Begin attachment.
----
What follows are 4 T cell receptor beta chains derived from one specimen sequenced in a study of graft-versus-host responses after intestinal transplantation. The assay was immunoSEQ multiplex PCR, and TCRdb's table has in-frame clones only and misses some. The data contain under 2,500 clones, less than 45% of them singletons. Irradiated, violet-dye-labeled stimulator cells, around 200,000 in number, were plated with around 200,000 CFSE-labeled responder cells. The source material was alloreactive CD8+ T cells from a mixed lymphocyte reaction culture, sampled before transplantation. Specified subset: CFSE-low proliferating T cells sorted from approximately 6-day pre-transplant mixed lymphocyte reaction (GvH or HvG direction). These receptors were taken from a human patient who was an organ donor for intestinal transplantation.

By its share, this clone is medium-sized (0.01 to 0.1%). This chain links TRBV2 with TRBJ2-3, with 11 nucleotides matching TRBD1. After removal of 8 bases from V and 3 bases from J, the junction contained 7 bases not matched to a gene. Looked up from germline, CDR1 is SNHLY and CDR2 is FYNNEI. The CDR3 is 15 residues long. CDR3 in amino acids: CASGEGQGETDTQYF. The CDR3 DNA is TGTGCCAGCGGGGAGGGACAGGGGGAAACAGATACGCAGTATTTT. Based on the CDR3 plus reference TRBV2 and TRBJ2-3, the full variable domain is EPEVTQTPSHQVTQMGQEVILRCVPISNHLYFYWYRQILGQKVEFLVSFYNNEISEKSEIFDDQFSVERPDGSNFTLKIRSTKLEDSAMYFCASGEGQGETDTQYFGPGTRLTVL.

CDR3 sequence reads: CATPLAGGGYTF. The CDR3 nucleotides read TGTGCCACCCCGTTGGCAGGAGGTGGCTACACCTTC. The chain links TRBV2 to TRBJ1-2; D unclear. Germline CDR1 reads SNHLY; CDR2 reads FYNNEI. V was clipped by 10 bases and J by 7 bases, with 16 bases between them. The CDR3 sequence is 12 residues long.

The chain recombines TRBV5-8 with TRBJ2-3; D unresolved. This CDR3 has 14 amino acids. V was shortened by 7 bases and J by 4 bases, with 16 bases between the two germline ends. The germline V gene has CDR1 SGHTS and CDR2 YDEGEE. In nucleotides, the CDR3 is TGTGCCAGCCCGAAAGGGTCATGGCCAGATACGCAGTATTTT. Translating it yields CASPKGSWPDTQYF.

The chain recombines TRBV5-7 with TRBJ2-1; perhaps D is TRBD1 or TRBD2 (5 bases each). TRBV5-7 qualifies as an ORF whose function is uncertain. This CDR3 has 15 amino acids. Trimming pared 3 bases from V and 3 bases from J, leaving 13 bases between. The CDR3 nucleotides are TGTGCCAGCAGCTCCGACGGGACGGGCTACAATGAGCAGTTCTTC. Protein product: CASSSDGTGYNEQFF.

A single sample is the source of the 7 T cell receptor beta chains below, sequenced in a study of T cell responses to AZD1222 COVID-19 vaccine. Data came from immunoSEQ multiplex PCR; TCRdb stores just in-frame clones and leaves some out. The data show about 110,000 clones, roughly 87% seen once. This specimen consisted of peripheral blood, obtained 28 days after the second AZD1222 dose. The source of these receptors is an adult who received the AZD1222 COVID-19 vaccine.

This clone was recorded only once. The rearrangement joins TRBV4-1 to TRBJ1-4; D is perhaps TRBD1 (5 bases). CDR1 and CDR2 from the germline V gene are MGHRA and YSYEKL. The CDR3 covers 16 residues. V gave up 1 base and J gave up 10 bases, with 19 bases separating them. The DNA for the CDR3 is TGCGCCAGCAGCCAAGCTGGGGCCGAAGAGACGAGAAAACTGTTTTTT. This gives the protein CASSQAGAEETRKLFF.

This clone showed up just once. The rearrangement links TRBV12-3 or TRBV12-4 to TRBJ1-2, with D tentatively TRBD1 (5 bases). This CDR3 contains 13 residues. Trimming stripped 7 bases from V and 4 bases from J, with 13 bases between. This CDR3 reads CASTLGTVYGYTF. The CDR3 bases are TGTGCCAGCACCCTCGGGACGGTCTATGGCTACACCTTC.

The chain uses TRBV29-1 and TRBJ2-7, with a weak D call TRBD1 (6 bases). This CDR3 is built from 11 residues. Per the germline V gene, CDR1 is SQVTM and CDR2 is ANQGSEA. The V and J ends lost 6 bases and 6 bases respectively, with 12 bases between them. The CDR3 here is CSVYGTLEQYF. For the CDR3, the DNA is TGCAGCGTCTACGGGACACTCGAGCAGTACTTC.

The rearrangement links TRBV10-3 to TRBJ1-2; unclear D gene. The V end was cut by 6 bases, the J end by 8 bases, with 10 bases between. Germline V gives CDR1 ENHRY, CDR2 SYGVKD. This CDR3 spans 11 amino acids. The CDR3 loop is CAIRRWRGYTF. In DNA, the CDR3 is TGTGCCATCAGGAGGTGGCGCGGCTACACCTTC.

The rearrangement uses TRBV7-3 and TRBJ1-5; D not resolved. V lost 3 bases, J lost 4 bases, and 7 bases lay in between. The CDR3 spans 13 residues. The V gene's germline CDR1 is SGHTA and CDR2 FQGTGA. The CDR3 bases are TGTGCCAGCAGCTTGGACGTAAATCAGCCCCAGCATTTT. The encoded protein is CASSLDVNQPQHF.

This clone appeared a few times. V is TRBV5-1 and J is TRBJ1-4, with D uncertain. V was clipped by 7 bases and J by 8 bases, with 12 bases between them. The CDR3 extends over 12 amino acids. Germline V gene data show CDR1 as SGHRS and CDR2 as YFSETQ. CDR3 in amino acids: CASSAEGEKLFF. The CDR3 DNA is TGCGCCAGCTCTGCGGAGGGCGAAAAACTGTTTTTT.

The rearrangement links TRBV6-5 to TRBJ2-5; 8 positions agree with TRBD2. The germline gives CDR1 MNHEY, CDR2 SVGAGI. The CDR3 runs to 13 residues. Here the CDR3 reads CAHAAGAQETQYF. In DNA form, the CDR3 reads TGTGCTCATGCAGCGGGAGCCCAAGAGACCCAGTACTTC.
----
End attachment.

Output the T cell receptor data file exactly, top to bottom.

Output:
What follows are 4 T cell receptor beta chains derived from one specimen sequenced in a study of graft-versus-host responses after intestinal transplantation. The assay was immunoSEQ multiplex PCR, and TCRdb's table has in-frame clones only and misses some. The data contain under 2,500 clones, less than 45% of them singletons. Irradiated, violet-dye-labeled stimulator cells, around 200,000 in number, were plated with around 200,000 CFSE-labeled responder cells. The source material was alloreactive CD8+ T cells from a mixed lymphocyte reaction culture, sampled before transplantation. Specified subset: CFSE-low proliferating T cells sorted from approximately 6-day pre-transplant mixed lymphocyte reaction (GvH or HvG direction). These receptors were taken from a human patient who was an organ donor for intestinal transplantation.

By its share, this clone is medium-sized (0.01 to 0.1%). This chain links TRBV2 with TRBJ2-3, with 11 nucleotides matching TRBD1. After removal of 8 bases from V and 3 bases from J, the junction contained 7 bases not matched to a gene. Looked up from germline, CDR1 is SNHLY and CDR2 is FYNNEI. The CDR3 is 15 residues long. CDR3 in amino acids: CASGEGQGETDTQYF. The CDR3 DNA is TGTGCCAGCGGGGAGGGACAGGGGGAAACAGATACGCAGTATTTT. Based on the CDR3 plus reference TRBV2 and TRBJ2-3, the full variable domain is EPEVTQTPSHQVTQMGQEVILRCVPISNHLYFYWYRQILGQKVEFLVSFYNNEISEKSEIFDDQFSVERPDGSNFTLKIRSTKLEDSAMYFCASGEGQGETDTQYFGPGTRLTVL.

CDR3 sequence reads: CATPLAGGGYTF. The CDR3 nucleotides read TGTGCCACCCCGTTGGCAGGAGGTGGCTACACCTTC. The chain links TRBV2 to TRBJ1-2; D unclear. Germline CDR1 reads SNHLY; CDR2 reads FYNNEI. V was clipped by 10 bases and J by 7 bases, with 16 bases between them. The CDR3 sequence is 12 residues long.

The chain recombines TRBV5-8 with TRBJ2-3; D unresolved. This CDR3 has 14 amino acids. V was shortened by 7 bases and J by 4 bases, with 16 bases between the two germline ends. The germline V gene has CDR1 SGHTS and CDR2 YDEGEE. In nucleotides, the CDR3 is TGTGCCAGCCCGAAAGGGTCATGGCCAGATACGCAGTATTTT. Translating it yields CASPKGSWPDTQYF.

The chain recombines TRBV5-7 with TRBJ2-1; perhaps D is TRBD1 or TRBD2 (5 bases each). TRBV5-7 qualifies as an ORF whose function is uncertain. This CDR3 has 15 amino acids. Trimming pared 3 bases from V and 3 bases from J, leaving 13 bases between. The CDR3 nucleotides are TGTGCCAGCAGCTCCGACGGGACGGGCTACAATGAGCAGTTCTTC. Protein product: CASSSDGTGYNEQFF.

A single sample is the source of the 7 T cell receptor beta chains below, sequenced in a study of T cell responses to AZD1222 COVID-19 vaccine. Data came from immunoSEQ multiplex PCR; TCRdb stores just in-frame clones and leaves some out. The data show about 110,000 clones, roughly 87% seen once. This specimen consisted of peripheral blood, obtained 28 days after the second AZD1222 dose. The source of these receptors is an adult who received the AZD1222 COVID-19 vaccine.

This clone was recorded only once. The rearrangement joins TRBV4-1 to TRBJ1-4; D is perhaps TRBD1 (5 bases). CDR1 and CDR2 from the germline V gene are MGHRA and YSYEKL. The CDR3 covers 16 residues. V gave up 1 base and J gave up 10 bases, with 19 bases separating them. The DNA for the CDR3 is TGCGCCAGCAGCCAAGCTGGGGCCGAAGAGACGAGAAAACTGTTTTTT. This gives the protein CASSQAGAEETRKLFF.

This clone showed up just once. The rearrangement links TRBV12-3 or TRBV12-4 to TRBJ1-2, with D tentatively TRBD1 (5 bases). This CDR3 contains 13 residues. Trimming stripped 7 bases from V and 4 bases from J, with 13 bases between. This CDR3 reads CASTLGTVYGYTF. The CDR3 bases are TGTGCCAGCACCCTCGGGACGGTCTATGGCTACACCTTC.

The chain uses TRBV29-1 and TRBJ2-7, with a weak D call TRBD1 (6 bases). This CDR3 is built from 11 residues. Per the germline V gene, CDR1 is SQVTM and CDR2 is ANQGSEA. The V and J ends lost 6 bases and 6 bases respectively, with 12 bases between them. The CDR3 here is CSVYGTLEQYF. For the CDR3, the DNA is TGCAGCGTCTACGGGACACTCGAGCAGTACTTC.

The rearrangement links TRBV10-3 to TRBJ1-2; unclear D gene. The V end was cut by 6 bases, the J end by 8 bases, with 10 bases between. Germline V gives CDR1 ENHRY, CDR2 SYGVKD. This CDR3 spans 11 amino acids. The CDR3 loop is CAIRRWRGYTF. In DNA, the CDR3 is TGTGCCATCAGGAGGTGGCGCGGCTACACCTTC.

The rearrangement uses TRBV7-3 and TRBJ1-5; D not resolved. V lost 3 bases, J lost 4 bases, and 7 bases lay in between. The CDR3 spans 13 residues. The V gene's germline CDR1 is SGHTA and CDR2 FQGTGA. The CDR3 bases are TGTGCCAGCAGCTTGGACGTAAATCAGCCCCAGCATTTT. The encoded protein is CASSLDVNQPQHF.

This clone appeared a few times. V is TRBV5-1 and J is TRBJ1-4, with D uncertain. V was clipped by 7 bases and J by 8 bases, with 12 bases between them. The CDR3 extends over 12 amino acids. Germline V gene data show CDR1 as SGHRS and CDR2 as YFSETQ. CDR3 in amino acids: CASSAEGEKLFF. The CDR3 DNA is TGCGCCAGCTCTGCGGAGGGCGAAAAACTGTTTTTT.

The rearrangement links TRBV6-5 to TRBJ2-5; 8 positions agree with TRBD2. The germline gives CDR1 MNHEY, CDR2 SVGAGI. The CDR3 runs to 13 residues. Here the CDR3 reads CAHAAGAQETQYF. In DNA form, the CDR3 reads TGTGCTCATGCAGCGGGAGCCCAAGAGACCCAGTACTTC.